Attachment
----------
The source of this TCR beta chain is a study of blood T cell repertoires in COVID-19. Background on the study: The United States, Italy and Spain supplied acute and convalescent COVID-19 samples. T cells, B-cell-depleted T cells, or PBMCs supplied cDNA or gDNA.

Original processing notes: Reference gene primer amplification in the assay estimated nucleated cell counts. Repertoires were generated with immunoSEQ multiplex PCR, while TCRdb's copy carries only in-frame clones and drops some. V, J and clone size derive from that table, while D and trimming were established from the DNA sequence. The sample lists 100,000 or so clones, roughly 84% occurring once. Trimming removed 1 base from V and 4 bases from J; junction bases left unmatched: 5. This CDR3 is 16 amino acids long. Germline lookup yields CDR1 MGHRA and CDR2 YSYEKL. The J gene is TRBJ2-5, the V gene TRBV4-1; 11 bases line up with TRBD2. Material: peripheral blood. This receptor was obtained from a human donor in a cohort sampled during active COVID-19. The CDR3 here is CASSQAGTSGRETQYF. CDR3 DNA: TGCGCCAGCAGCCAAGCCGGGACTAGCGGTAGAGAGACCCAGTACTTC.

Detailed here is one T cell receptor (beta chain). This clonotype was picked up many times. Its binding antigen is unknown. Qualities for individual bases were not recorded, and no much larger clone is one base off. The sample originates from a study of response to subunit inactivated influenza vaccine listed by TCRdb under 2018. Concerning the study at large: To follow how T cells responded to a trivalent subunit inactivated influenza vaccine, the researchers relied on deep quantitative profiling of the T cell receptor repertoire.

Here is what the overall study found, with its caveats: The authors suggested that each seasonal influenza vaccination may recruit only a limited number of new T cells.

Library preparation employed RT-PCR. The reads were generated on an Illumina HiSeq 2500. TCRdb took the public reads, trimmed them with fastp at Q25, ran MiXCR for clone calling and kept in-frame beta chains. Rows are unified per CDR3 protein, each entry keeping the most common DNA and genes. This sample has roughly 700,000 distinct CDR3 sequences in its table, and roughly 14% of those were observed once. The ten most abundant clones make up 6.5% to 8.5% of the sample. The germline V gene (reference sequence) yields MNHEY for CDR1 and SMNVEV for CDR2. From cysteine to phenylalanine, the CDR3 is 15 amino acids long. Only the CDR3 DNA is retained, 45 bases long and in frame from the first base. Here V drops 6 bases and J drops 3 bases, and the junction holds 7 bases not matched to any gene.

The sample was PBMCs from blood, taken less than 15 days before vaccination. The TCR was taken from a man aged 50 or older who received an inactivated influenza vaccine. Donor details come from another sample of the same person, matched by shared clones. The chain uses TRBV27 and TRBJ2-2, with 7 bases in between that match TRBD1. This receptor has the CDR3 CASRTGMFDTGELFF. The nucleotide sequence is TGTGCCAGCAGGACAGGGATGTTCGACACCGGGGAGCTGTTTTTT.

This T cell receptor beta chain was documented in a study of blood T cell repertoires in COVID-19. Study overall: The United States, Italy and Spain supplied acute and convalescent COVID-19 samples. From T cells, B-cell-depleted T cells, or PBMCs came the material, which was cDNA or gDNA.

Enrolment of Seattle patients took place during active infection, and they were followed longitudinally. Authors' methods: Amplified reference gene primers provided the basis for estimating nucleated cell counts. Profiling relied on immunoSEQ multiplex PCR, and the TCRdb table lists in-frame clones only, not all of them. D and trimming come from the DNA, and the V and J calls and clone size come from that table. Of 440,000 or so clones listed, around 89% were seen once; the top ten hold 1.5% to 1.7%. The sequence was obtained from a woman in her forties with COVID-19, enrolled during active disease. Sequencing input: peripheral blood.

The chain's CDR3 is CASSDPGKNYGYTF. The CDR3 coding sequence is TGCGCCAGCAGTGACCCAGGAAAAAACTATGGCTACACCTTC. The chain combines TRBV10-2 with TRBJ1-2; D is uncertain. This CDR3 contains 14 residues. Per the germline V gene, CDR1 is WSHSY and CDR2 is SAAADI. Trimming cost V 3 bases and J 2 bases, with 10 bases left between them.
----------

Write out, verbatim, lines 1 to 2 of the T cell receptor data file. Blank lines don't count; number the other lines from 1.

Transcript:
The source of this TCR beta chain is a study of blood T cell repertoires in COVID-19. Background on the study: The United States, Italy and Spain supplied acute and convalescent COVID-19 samples. T cells, B-cell-depleted T cells, or PBMCs supplied cDNA or gDNA.

Original processing notes: Reference gene primer amplification in the assay estimated nucleated cell counts. Repertoires were generated with immunoSEQ multiplex PCR, while TCRdb's copy carries only in-frame clones and drops some. V, J and clone size derive from that table, while D and trimming were established from the DNA sequence. The sample lists 100,000 or so clones, roughly 84% occurring once. Trimming removed 1 base from V and 4 bases from J; junction bases left unmatched: 5. This CDR3 is 16 amino acids long. Germline lookup yields CDR1 MGHRA and CDR2 YSYEKL. The J gene is TRBJ2-5, the V gene TRBV4-1; 11 bases line up with TRBD2. Material: peripheral blood. This receptor was obtained from a human donor in a cohort sampled during active COVID-19. The CDR3 here is CASSQAGTSGRETQYF. CDR3 DNA: TGCGCCAGCAGCCAAGCCGGGACTAGCGGTAGAGAGACCCAGTACTTC.